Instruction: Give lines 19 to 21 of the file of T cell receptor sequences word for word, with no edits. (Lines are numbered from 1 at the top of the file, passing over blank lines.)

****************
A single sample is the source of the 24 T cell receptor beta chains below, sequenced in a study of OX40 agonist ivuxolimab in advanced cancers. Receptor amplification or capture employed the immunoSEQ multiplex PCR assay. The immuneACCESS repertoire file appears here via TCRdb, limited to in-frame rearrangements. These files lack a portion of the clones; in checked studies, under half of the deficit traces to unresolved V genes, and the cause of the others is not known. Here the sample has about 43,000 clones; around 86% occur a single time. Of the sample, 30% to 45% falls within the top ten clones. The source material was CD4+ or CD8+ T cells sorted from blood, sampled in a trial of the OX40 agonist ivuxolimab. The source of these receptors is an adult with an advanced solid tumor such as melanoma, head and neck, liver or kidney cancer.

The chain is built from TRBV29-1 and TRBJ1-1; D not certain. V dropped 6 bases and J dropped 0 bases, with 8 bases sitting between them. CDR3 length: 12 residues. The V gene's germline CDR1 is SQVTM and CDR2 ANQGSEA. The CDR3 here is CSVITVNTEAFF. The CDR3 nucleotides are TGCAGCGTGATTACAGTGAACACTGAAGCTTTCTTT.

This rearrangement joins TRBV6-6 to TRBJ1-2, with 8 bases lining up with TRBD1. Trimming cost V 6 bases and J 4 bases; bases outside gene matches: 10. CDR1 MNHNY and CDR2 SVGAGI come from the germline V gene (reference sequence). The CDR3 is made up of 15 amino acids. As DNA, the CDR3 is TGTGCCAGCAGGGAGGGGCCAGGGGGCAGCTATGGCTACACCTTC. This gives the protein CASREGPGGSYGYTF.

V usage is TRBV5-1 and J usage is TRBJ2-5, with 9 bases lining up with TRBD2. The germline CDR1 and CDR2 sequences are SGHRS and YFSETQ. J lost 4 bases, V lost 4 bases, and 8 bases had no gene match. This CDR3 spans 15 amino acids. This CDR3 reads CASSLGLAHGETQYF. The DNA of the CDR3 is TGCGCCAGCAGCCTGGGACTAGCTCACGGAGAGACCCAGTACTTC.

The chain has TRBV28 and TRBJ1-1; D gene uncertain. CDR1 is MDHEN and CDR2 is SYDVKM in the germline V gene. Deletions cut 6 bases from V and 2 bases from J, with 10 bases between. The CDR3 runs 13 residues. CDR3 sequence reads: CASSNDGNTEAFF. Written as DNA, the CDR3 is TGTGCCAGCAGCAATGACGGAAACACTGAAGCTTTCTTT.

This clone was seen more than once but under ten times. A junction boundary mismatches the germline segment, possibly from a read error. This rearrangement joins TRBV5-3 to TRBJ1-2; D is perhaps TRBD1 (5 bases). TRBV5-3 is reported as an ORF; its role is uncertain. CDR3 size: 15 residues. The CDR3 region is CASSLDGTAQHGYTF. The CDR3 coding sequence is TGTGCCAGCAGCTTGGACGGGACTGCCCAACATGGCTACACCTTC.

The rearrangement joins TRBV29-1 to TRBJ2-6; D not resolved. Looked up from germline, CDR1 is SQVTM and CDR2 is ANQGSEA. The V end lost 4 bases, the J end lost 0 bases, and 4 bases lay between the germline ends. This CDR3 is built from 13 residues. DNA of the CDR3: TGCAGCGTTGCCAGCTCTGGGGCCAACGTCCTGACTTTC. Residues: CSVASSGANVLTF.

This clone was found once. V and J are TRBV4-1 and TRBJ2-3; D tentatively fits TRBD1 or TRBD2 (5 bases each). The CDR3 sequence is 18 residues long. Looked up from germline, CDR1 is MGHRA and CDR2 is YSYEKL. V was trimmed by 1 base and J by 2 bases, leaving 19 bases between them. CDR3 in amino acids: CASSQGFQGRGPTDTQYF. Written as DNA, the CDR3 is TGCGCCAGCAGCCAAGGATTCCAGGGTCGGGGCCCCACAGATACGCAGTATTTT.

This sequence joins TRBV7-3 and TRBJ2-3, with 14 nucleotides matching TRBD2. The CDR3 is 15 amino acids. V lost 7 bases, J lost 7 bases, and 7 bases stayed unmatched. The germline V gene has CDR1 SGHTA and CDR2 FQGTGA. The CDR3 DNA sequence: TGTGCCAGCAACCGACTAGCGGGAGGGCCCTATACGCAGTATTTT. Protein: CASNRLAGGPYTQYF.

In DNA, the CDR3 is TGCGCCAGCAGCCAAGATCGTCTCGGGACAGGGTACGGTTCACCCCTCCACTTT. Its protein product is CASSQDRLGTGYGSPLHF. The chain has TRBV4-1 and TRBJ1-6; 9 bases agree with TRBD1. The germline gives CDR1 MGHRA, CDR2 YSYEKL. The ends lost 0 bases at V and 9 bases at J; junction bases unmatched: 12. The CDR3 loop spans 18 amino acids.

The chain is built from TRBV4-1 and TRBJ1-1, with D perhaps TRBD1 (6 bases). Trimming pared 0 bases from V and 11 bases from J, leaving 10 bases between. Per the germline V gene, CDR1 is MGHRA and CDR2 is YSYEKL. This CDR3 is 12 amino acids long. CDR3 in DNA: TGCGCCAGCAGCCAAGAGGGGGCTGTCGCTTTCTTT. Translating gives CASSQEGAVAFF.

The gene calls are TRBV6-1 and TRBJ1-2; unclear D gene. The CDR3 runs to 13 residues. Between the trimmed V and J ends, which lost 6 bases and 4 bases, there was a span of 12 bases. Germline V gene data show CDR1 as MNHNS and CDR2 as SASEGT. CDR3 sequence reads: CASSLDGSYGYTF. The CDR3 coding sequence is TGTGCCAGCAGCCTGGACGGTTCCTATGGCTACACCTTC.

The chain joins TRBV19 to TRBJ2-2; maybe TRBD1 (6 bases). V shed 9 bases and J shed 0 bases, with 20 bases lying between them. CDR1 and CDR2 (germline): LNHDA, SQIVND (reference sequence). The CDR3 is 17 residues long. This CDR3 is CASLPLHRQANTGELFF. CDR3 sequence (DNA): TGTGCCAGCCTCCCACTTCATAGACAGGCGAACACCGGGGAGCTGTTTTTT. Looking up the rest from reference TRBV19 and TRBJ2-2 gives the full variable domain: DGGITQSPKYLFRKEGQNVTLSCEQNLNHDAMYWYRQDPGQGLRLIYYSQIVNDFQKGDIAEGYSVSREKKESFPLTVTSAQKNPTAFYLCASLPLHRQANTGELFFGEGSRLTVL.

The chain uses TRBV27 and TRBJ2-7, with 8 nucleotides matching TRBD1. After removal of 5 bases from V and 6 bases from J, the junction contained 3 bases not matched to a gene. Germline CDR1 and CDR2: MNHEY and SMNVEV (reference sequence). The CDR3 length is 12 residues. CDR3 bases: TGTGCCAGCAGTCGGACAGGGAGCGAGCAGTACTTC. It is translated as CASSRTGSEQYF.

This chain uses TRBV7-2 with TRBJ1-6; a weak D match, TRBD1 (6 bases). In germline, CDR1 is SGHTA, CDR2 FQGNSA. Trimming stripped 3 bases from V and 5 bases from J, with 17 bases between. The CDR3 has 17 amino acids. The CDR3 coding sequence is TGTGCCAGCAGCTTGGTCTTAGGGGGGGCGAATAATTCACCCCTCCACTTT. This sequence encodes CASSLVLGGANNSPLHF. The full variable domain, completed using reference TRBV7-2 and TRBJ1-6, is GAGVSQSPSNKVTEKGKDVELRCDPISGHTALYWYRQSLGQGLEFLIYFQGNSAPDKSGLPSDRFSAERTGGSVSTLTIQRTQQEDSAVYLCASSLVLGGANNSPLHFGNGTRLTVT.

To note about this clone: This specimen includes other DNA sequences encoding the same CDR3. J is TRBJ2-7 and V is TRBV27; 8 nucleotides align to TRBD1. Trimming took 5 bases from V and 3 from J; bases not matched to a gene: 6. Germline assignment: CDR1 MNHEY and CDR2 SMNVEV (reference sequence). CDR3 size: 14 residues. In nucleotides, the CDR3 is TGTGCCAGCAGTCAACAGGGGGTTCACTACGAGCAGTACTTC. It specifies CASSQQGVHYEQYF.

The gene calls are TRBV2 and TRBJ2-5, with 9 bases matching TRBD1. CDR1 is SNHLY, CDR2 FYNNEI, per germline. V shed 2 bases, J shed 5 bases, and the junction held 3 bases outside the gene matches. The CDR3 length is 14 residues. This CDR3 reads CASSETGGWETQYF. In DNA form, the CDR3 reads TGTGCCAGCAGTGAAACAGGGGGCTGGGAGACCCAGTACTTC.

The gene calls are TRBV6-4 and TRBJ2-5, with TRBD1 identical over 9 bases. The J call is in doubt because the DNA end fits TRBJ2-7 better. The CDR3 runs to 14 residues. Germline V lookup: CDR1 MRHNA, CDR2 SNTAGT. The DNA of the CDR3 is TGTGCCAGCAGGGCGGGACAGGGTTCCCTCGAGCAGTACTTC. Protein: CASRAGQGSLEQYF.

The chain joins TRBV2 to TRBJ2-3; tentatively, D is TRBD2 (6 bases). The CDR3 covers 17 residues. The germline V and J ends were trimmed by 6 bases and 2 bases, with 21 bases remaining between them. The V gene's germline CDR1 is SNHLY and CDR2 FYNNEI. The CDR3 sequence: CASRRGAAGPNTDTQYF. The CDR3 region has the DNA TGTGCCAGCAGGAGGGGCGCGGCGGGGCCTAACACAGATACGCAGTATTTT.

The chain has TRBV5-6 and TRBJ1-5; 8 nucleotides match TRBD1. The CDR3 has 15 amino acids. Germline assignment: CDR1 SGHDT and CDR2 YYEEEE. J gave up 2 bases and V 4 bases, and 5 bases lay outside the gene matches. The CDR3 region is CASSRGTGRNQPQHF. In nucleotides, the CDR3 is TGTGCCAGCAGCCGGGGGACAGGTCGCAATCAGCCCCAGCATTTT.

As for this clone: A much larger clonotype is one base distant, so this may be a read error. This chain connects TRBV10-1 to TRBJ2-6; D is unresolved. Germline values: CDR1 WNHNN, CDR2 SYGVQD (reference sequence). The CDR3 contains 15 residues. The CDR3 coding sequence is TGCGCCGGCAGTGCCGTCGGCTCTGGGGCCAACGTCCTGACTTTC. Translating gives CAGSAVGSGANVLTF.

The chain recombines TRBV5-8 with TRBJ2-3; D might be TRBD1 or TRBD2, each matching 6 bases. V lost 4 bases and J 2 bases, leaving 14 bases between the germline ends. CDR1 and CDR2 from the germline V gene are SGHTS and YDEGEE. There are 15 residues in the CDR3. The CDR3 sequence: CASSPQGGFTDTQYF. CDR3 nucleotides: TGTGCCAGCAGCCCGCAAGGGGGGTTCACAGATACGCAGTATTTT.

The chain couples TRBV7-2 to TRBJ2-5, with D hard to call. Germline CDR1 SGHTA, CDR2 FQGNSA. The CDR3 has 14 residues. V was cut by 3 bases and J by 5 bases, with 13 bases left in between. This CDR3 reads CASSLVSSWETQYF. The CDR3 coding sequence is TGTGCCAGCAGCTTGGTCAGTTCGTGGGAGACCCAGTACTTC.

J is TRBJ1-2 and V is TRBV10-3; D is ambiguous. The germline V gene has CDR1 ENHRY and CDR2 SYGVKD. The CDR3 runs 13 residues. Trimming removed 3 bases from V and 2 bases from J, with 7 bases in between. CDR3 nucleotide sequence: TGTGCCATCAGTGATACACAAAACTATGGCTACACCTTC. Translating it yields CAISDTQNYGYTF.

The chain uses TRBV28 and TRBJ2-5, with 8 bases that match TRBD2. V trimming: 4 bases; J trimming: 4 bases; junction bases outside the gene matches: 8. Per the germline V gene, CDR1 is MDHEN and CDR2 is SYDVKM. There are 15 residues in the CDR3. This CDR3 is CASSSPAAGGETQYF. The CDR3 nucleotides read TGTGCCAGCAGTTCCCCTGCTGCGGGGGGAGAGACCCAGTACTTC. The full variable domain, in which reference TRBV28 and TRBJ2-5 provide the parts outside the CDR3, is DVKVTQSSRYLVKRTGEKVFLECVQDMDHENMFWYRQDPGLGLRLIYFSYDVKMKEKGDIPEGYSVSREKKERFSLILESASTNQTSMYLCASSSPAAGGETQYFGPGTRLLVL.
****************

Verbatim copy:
The chain joins TRBV2 to TRBJ2-3; tentatively, D is TRBD2 (6 bases). The CDR3 covers 17 residues. The germline V and J ends were trimmed by 6 bases and 2 bases, with 21 bases remaining between them. The V gene's germline CDR1 is SNHLY and CDR2 FYNNEI. The CDR3 sequence: CASRRGAAGPNTDTQYF. The CDR3 region has the DNA TGTGCCAGCAGGAGGGGCGCGGCGGGGCCTAACACAGATACGCAGTATTTT.

The chain has TRBV5-6 and TRBJ1-5; 8 nucleotides match TRBD1. The CDR3 has 15 amino acids. Germline assignment: CDR1 SGHDT and CDR2 YYEEEE. J gave up 2 bases and V 4 bases, and 5 bases lay outside the gene matches. The CDR3 region is CASSRGTGRNQPQHF. In nucleotides, the CDR3 is TGTGCCAGCAGCCGGGGGACAGGTCGCAATCAGCCCCAGCATTTT.

As for this clone: A much larger clonotype is one base distant, so this may be a read error. This chain connects TRBV10-1 to TRBJ2-6; D is unresolved. Germline values: CDR1 WNHNN, CDR2 SYGVQD (reference sequence). The CDR3 contains 15 residues. The CDR3 coding sequence is TGCGCCGGCAGTGCCGTCGGCTCTGGGGCCAACGTCCTGACTTTC. Translating gives CAGSAVGSGANVLTF.